I studied overseas for one semester in my third year, and I’m so thankful for the opportunity. I feel like the experience benefitted me in multiple ways, so I wanted to reflect on what I think were some of the bigger positive outcomes.

I’ll note before I start that studying overseas isn’t accessible to everybody for a number of reasons. One obvious reason is financial. I was really lucky to have very generous support from my university to make it happen, but this isn’t always the case. Beyond that, there are numerous reasons overseas study might not be practical or possible for very many students, and I think it’s worth taking a moment to note that before adopting an “everybody should do it!” lens.

With that said, here are some of the reasons I found overseas study advantageous.


Studying abroad got me out of my comfort zone

It’s easy to speak about the benefits of overseas study without considering the challenges (and there were many, to be honest). One of the biggest challenges for me came before I even left; I was really unsure and quite concerned about what the whole experience would be like. There are obviously different factors to contend with overseas, and it was also my first time living out of home. In general, there were just a lot of uncertainties.

"One of the biggest challenges for me came before I even left..."

You can prepare as much as you like, but at the end of the day, it’s just one of those things where you won’t really know what it’s like until you actually do it. That makes it tough in some ways, but you could also view it as something exciting - new possibilities, new opportunities, new experiences.

In hindsight (and it’s much easier saying this in hindsight), I’m really glad I was exposed to challenges of meeting new people, working and studying in a different environment, and living in a different culture. The experience really pushed me out of my comfort zone, which was tricky to deal with at times in the short-term, and really beneficial for me in the long-term.


Studying abroad improved my confidence

One of the major benefits of being pushed out of my comfort zone was that it ultimately improved my confidence, and I also felt a greater level of resilience. It was satisfying getting to the end of the semester, getting home, and reflecting on the fact that nobody can ever take that experience away from me.

Living overseas meant I had to do things I wasn’t used to doing, and work out things that were completely new to me. I had a lot of support in this, both from fellow exchange students and the institution, but it still proved difficult at times. Overcoming those difficulties really gave me a sense of being able to achieve things I set my mind to, even if they seemed scary or overwhelming at first. I think I’ve relied on those feelings since in both study and work domains.

"Overcoming those difficulties really gave me a sense of being able to achieve things I set my mind to..."


Studying abroad helped me meet new people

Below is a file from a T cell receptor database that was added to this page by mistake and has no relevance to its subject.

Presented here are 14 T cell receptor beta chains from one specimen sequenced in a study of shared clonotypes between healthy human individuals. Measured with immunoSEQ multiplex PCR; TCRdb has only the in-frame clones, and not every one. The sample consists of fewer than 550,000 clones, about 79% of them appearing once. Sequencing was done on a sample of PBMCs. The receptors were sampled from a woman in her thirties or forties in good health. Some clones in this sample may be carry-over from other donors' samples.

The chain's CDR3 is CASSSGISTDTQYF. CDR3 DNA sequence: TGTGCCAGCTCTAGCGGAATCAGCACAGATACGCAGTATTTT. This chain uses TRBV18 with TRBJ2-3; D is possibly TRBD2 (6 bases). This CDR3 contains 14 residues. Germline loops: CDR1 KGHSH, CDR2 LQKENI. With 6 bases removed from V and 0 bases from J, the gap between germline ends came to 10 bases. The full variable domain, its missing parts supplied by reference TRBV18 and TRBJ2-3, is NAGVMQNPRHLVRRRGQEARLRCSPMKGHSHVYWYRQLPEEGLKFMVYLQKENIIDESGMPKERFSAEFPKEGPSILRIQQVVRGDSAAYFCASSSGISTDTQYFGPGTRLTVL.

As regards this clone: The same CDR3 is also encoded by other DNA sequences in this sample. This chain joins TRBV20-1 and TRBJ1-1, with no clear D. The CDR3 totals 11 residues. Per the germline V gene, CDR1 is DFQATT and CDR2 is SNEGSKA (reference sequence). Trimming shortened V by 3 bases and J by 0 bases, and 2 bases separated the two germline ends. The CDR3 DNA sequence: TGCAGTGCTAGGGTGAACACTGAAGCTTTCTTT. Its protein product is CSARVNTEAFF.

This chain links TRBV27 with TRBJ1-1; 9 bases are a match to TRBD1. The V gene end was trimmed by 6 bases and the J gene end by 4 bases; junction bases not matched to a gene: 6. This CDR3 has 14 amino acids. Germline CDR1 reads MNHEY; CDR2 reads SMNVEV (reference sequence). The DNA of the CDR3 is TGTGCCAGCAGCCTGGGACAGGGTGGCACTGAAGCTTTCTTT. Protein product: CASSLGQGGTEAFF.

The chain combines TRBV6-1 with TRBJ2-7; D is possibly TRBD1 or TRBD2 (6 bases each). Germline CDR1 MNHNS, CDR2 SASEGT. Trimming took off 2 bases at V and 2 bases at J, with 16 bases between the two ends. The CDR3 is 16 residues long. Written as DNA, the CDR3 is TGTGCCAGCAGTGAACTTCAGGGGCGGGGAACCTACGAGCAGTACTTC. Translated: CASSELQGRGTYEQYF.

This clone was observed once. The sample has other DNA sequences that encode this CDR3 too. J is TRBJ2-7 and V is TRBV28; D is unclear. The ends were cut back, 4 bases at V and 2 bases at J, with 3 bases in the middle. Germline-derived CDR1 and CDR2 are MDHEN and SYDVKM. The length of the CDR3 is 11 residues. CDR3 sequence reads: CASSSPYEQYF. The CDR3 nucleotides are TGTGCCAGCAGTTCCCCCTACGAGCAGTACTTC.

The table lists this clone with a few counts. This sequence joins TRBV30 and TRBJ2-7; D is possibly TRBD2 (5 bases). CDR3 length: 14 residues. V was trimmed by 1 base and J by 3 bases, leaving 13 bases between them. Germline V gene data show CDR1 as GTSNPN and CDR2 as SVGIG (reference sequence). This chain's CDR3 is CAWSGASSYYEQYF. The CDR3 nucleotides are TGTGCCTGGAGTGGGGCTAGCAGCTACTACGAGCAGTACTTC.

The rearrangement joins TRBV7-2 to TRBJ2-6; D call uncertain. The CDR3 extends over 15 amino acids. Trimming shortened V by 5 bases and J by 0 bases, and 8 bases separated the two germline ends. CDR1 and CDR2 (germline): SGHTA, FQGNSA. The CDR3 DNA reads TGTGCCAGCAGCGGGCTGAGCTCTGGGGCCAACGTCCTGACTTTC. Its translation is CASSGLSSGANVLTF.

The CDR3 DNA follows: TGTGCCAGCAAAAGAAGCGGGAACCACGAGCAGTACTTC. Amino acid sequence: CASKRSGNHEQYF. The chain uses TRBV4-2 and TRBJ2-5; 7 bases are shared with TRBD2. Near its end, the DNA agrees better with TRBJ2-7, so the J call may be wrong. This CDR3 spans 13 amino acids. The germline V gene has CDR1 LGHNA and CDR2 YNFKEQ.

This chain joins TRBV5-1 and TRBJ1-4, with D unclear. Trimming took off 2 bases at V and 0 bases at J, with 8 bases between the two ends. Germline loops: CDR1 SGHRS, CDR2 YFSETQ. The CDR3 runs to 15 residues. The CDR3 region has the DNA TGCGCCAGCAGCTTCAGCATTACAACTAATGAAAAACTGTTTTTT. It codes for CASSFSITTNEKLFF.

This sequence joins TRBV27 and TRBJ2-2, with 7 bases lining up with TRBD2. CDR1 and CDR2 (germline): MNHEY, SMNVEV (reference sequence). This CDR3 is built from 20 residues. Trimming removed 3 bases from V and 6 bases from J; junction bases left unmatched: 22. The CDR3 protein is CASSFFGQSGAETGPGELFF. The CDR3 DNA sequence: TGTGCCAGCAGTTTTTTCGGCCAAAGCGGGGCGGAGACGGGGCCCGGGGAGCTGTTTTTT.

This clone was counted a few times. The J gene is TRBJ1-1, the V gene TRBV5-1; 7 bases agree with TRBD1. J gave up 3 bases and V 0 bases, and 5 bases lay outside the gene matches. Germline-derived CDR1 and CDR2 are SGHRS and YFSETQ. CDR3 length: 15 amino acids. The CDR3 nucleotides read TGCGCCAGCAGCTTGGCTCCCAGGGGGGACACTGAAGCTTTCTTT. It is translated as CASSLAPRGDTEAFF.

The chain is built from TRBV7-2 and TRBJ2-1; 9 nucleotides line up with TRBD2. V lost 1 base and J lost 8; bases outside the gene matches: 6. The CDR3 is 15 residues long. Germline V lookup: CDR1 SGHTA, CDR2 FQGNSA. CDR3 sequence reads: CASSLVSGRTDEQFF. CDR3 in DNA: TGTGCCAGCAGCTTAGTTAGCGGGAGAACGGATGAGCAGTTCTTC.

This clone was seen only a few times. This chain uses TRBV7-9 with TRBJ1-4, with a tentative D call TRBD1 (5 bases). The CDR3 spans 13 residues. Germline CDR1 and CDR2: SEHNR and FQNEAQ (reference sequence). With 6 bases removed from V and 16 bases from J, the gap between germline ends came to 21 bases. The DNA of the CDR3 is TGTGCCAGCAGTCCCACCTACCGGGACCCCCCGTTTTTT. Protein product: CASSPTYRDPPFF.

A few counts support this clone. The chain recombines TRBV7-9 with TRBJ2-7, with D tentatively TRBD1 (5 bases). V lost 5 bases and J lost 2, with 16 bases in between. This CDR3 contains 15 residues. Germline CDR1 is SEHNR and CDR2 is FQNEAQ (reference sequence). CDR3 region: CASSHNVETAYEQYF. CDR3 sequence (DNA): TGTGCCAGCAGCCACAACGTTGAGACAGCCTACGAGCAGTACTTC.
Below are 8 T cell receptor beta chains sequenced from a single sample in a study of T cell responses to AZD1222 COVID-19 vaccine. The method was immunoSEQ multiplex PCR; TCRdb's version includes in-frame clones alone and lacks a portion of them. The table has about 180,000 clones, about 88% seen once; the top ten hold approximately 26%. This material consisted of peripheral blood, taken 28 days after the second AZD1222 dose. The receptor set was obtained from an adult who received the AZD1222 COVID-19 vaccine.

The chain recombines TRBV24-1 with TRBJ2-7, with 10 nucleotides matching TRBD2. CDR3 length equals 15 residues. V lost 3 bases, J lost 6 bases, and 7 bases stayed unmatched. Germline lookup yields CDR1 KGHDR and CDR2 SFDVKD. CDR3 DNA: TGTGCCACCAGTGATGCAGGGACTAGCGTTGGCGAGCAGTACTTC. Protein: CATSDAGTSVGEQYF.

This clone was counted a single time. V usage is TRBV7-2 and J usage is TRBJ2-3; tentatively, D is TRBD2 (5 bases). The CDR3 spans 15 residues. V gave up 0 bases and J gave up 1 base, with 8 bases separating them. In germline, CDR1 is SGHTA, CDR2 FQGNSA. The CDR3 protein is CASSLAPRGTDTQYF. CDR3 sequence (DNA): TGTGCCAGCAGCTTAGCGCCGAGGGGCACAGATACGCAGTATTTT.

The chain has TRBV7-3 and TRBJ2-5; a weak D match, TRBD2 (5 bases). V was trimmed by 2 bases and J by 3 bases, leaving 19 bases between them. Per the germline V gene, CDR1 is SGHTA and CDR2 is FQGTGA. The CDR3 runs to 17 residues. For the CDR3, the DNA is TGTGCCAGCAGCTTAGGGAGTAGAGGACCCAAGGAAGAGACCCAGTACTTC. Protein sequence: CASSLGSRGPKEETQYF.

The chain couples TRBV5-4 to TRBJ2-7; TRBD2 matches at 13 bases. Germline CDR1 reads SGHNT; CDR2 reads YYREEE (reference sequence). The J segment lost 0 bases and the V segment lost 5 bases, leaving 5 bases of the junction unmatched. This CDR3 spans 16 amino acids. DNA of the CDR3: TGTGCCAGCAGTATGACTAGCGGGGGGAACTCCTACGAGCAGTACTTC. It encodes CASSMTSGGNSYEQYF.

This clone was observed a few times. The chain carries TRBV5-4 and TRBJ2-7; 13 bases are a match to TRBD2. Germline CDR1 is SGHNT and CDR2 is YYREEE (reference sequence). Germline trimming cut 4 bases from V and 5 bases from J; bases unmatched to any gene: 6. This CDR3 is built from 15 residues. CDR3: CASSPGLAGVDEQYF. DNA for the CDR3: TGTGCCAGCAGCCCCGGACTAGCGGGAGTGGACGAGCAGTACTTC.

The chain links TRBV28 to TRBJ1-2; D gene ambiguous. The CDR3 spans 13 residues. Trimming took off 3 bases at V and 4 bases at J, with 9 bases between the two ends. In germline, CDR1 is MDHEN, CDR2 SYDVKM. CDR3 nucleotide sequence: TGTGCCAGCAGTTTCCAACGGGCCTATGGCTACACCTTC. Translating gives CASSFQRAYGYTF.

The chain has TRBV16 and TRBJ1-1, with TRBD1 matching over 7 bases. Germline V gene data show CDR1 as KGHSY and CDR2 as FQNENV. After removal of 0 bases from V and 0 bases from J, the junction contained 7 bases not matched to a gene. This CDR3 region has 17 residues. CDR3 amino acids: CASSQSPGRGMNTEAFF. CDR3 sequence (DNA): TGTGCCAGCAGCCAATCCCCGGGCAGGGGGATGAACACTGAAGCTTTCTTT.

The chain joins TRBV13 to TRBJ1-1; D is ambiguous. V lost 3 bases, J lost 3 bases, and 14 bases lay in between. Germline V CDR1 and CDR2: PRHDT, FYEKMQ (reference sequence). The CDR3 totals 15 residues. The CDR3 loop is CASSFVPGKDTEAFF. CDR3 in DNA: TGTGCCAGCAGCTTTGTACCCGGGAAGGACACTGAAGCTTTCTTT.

To be perfectly honest, I don’t love meeting new people at the best of times, but studying abroad sort of necessitated it. That’s something I was concerned about, but for the most part, people were really friendly and understanding. There were a lot of people in a similar position, coming from various countries, and that made it easier for me.

I didn’t really go out of my way to be social, but I still made friends from around the world who I genuinely think will be life-long friends, and that’s a massive win.


Studying abroad made travelling a little easier

Australia, as the only island continent, can be a difficult point of origin if you’re looking to travel through other countries. The cool thing about being based elsewhere for a while is that you’ll probably find pockets of time to travel whilst studying, or you might be able to tack on time before or after to do the same.

My experience was that travelling to nearby places was pretty comfortable through uni breaks, and most people seemed to take advantage of the opportunity either before or after the semester, too. If you have the means to do so, it’s a great chance to see some other places without needing to get the lengthy flight from Australia!


Studying abroad exposed me to a different culture

By nature of living in a different country for an extended period, you get exposed to different cultures, practices, and expectations. These are really cool experiences that can’t really be replicated; travelling through a place is great, but I feel like actually living there gives you a different perspective on things.

"... you get exposed to different cultures, practices, and expectations."

You might find that your views change as a result, or that you have a changed outlook on different parts of your life back home. Either way, the international experience really can do wonders for developing an understanding of global similarities and differences.


Studying abroad was useful for work opportunities

I’ve spoken about studying abroad in more than one job interview. It’s a really easy way to demonstrate a willingness to try new things, and you can use it to make an example of almost anything. When have you shown initiative? Link it to studying abroad. When have you overcome challenges? Link it to studying abroad. These experiences can be useful not just at the time, but long into the future.


If you have the means and are keen, I really encourage you to give studying abroad a go!